Pictures of the pair severely bruised and injured went viral online, and led to widespread condemnation of the Taliban’s treatment of journalists in the wake of their takeover of Afghanistan.
Mr Naqdi told SBS News he has since lost some hearing in one ear and sight in one eye as a result of the assault.
"My eardrum has burst, my doctor confirmed this, [and] I can’t hear too well on my left ear," the 28-year-old said. "My doctor also said I've lost 40 per cent of my vision in one eye.”
He said while he was covering the protest, a Taliban fighter told him he’d be shot if he continued.
“I said it was important I cover a protest about women raising their voices," he said.
At the police station where he said Taliban fighters later took him and his colleague, he heard screams coming from other rooms.
That's when the beating began, he said.
“They took me to an empty room, and one of the Talibs took their scarf off and tied my hands, took my phone off me and demanded I sit on the floor," he said.
“My hands were tied, my feet were tied. They kept hitting me on top of my head, behind my head, and I was trying to get up to explain I was just a journalist and I did nothing wrong, and they should not be doing this. They didn’t listen.
“I thought this was the end of my life. They had no mercy. I was terrified.”
Mr Naqdi said he fell unconscious repeatedly throughout the four-hour ordeal and remembers shaking uncontrollably and vomiting when he awoke.
When he and his colleague were released from custody he went outside and was warned by another Taliban member their ordeal could have been worse.
“He said: ‘Be thankful, because if it was me, I would have slit your throat',” Mr Naqdi said.
It’s now been almost a month and Mr Nadqi has not returned to work. He says the future of journalism in his country is bleak and he fears being killed if he goes back to doing his job.
Mr Naqdi this week applied for an Australian humanitarian refugee visa along with 12 of his colleagues, including Etilaatroz editor-in-chief Zaki Daryabi.
Australia’s union for journalists, the Media, Entertainment and Arts Alliance, has thrown its support behind their asylum bid.
MEAA president Marcus Strom said the union held grave concerns for the safety of the Etilaatroz staff.
“This newspaper has bravely and fearlessly campaigned against corruption in the former government and among Taliban commanders,” Mr Strom said.
“Etilaatroz journalists have exposed Taliban atrocities and war crimes for almost a decade but its journalists are now at serious risk of arrest, detention and torture while they remain in Afghanistan.
“It would be a strong gesture of support for the principles of press freedom if the Australian government was to accept any applications for resettlement by the journalists.”
Afghan reporters plead with the Australian government to grant them asylum
Hundreds of journalists working in Afghanistan are believed to have recently fled the country or gone into hiding, according to the International Federation of Journalists, which estimates more than 153 media outlets have been forced to close amid the Taliban takeover.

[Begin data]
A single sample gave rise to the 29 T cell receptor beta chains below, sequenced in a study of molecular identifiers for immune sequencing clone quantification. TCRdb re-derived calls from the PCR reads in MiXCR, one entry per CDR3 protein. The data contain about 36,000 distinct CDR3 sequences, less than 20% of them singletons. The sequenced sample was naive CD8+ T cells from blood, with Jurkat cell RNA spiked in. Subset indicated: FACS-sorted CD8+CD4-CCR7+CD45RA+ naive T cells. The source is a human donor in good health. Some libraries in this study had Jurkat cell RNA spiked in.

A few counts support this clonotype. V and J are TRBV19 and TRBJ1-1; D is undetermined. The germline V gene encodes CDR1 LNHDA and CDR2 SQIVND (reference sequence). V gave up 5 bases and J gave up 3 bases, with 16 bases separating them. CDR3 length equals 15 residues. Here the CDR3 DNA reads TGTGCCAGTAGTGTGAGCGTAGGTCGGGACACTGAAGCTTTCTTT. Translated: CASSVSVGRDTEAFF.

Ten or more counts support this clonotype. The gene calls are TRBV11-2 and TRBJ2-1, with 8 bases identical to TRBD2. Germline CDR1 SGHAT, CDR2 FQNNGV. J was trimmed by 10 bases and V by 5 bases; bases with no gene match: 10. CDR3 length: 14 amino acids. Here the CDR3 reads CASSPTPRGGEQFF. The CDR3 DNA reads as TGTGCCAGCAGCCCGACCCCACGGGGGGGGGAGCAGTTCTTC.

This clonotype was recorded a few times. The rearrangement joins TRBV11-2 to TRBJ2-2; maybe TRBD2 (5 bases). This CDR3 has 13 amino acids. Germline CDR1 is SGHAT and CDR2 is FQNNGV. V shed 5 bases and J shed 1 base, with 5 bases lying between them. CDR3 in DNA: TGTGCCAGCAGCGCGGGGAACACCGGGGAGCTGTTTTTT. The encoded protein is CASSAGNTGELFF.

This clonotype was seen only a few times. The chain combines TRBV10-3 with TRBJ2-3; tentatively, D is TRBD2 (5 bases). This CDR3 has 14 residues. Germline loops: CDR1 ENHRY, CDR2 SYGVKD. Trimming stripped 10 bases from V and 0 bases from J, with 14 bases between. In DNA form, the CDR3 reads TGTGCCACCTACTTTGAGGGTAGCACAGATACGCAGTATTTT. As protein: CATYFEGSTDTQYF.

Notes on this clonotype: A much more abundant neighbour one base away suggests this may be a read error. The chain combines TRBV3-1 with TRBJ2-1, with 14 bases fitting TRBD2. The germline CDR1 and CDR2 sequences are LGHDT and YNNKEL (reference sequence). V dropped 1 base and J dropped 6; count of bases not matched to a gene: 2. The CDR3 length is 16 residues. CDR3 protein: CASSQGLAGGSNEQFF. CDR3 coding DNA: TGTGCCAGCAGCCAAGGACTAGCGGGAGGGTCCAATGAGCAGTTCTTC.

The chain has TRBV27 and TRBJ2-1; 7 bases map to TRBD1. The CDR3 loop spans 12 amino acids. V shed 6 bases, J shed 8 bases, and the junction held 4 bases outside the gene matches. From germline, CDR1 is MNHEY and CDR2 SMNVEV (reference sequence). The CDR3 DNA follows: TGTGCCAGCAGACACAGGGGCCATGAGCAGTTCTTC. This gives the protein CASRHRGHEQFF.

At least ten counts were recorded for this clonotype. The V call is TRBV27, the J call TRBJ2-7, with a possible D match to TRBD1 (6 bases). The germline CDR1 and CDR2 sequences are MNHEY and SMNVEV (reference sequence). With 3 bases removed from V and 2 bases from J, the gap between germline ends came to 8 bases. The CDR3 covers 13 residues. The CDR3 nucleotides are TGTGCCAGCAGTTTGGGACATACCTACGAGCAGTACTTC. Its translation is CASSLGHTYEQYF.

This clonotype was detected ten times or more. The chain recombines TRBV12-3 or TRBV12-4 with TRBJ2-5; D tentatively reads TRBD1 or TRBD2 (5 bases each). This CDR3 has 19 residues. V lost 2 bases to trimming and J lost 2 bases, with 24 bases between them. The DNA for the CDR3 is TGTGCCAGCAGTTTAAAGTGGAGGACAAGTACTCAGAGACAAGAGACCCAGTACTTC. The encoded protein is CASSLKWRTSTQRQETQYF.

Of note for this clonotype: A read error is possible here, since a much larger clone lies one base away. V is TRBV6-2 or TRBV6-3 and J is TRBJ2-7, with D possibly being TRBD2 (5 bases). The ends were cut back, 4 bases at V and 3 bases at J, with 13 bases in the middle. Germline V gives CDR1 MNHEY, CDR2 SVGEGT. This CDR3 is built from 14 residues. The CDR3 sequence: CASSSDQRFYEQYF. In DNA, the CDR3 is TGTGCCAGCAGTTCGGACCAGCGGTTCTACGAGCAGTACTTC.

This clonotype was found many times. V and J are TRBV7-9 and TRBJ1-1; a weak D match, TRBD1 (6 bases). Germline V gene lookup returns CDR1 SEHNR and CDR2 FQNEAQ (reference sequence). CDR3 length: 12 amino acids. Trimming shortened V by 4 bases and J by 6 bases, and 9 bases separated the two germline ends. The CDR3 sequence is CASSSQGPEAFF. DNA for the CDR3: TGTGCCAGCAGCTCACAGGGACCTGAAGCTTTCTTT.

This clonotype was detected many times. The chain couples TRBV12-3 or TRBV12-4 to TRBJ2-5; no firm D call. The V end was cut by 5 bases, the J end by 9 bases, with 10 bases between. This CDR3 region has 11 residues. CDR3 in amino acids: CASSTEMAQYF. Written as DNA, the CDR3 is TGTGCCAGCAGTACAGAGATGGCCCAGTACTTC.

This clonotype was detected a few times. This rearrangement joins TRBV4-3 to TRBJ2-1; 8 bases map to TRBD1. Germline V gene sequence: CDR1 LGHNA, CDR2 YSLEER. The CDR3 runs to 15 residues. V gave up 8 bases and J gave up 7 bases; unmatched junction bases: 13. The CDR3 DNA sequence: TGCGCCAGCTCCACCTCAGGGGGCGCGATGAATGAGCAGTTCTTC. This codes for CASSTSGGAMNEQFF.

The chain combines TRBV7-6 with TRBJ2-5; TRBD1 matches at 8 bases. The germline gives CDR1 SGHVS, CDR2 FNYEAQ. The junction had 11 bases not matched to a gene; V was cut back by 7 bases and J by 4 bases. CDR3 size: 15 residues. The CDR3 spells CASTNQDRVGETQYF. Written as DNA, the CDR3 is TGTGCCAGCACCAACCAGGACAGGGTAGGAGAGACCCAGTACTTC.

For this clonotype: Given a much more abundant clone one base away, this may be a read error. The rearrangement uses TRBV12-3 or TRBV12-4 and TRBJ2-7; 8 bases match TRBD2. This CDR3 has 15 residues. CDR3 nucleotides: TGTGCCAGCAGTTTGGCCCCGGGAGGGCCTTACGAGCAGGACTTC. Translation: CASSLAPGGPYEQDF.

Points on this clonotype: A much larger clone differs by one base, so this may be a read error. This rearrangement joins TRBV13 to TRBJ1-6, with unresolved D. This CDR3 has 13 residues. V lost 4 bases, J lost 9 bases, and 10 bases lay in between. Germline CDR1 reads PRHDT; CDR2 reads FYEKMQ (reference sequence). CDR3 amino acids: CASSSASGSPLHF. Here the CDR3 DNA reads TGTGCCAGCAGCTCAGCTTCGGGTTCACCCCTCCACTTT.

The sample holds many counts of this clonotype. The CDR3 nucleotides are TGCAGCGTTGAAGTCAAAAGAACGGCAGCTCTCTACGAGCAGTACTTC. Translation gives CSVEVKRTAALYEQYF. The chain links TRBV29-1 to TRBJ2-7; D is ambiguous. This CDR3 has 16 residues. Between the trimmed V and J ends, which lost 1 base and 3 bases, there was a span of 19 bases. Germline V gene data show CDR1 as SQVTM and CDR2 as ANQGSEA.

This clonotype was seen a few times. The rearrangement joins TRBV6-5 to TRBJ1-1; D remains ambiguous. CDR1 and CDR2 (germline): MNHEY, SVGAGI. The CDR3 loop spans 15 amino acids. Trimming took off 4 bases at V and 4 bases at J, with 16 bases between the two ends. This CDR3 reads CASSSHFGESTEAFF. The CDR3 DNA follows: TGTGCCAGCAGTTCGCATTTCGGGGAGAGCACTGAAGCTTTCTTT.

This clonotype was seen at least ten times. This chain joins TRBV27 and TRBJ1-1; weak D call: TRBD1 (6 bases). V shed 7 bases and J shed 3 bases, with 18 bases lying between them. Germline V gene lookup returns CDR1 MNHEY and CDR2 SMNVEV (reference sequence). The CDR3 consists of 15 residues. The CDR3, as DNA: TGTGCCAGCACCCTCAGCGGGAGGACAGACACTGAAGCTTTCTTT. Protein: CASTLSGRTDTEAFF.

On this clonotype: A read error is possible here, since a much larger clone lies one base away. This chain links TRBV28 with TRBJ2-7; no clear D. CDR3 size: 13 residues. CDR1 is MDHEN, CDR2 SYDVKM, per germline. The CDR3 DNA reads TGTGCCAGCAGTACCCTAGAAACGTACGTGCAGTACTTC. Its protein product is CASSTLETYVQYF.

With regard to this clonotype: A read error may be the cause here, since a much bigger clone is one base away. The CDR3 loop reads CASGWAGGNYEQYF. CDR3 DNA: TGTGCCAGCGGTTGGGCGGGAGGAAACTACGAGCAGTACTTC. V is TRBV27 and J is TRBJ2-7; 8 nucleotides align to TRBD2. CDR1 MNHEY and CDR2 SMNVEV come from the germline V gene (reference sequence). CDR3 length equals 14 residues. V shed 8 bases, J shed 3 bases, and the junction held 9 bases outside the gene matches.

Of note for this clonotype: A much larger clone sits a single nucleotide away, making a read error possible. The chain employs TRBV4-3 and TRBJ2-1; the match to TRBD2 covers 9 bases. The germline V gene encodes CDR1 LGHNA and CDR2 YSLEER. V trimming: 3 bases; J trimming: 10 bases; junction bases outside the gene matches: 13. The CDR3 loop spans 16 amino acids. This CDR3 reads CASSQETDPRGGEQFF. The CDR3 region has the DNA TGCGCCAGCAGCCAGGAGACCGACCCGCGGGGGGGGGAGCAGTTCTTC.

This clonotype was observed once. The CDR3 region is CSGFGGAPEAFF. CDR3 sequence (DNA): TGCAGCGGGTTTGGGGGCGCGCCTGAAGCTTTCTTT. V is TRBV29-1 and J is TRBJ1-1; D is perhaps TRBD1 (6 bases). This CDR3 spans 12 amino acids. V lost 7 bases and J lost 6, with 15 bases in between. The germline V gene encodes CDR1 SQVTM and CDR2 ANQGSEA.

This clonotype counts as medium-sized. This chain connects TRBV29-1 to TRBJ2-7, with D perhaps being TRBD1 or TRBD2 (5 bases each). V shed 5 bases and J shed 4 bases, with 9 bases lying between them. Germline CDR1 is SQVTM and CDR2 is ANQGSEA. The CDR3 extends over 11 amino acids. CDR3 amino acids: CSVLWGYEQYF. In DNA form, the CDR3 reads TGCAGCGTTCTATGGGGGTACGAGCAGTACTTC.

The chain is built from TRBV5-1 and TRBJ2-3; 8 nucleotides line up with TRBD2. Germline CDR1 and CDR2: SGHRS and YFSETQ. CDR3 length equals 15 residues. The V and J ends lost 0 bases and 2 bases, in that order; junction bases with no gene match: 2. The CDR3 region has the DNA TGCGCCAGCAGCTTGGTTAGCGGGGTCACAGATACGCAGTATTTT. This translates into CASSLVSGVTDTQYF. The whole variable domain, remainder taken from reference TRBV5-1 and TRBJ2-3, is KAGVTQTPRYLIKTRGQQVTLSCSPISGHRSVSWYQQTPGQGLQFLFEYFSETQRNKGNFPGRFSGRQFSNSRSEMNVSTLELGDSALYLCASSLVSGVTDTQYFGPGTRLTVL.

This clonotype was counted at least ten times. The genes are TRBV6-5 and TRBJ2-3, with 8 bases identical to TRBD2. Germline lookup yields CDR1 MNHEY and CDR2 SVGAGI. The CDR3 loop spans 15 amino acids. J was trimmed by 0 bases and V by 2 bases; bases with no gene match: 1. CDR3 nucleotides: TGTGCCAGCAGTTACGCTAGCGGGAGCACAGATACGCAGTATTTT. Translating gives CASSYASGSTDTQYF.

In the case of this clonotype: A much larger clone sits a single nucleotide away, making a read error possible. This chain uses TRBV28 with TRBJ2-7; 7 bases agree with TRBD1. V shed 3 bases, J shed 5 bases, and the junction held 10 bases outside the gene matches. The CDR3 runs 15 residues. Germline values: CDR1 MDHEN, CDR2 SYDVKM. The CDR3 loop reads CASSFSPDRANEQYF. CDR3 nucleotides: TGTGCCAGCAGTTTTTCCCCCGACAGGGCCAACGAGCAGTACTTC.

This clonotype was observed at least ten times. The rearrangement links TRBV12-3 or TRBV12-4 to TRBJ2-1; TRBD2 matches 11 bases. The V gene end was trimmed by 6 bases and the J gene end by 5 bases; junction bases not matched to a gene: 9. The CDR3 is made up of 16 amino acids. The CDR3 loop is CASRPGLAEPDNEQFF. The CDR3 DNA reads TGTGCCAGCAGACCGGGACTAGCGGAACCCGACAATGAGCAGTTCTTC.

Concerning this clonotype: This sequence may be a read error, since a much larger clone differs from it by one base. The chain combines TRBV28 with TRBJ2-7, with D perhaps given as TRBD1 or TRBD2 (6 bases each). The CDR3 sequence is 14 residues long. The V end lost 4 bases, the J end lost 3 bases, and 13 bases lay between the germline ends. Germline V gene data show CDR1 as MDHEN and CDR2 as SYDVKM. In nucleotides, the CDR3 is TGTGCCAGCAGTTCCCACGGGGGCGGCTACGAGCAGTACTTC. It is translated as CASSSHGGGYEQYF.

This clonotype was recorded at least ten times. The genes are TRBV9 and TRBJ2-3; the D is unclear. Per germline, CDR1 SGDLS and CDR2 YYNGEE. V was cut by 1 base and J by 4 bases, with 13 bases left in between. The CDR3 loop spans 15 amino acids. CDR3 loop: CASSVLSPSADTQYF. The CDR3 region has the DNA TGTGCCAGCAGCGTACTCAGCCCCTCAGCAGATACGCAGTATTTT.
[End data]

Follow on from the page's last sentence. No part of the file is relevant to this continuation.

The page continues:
Fears are also growing for the fate of photojournalist Morteza Samadi, who, like the Etilaaroz journalists, was also detained by the Taliban after covering the women's protests on 7 September. He has not been heard from since his arrest.
Australian journalist Peter Greste, a former Afghanistan correspondent who was jailed in Egypt for over a year, said the future of journalism in the country looked “terrible”.
“The beating of the two Etilaatroz journalists tells you pretty much all you need to know about the situation facing journalists across Afghanistan,” he said.
“Whatever the (Taliban) might say in public at the moment, Afghan journalists understand very, very well, just how much danger they're in - a lot of them are in hiding, a lot of them are running, and moving from house to house ... because they are terrified of being caught and beaten, or worse.”
Professor Greste said the rapid decline of Afghan media in the past few weeks was tragic.
“Over the last 20 years it's flourished in ways that I think few people really could have imagined, we've seen an incredible array of newspapers and television networks and radio stations and websites and so on - all springing up doing some amazing work,” Mr Greste said.
“To see all of that unravel now I think is desperately sad and tragic for the country.”
Professor Greste, the UNESCO Chair in Journalism and Communication, said he was yet to hear from the government after writing to it to advocate for media workers in Afghanistan weeks ago.
In a statement, the Department of Home Affairs said it did not comment on individual cases and it could not provide detailed information as it was prioritising the welfare, privacy, safety and security of those seeking evacuation from Afghanistan.
"The government is working to ensure that visa options continue to be available to Afghan nationals, both within Afghanistan and those displaced from their home country, through Australia’s long-standing Humanitarian and Migration Programs," a spokesperson said.
"Those who have been granted visas and are still in Afghanistan will be contacted over the coming weeks by the Department of Home Affairs about what to do when it is safe."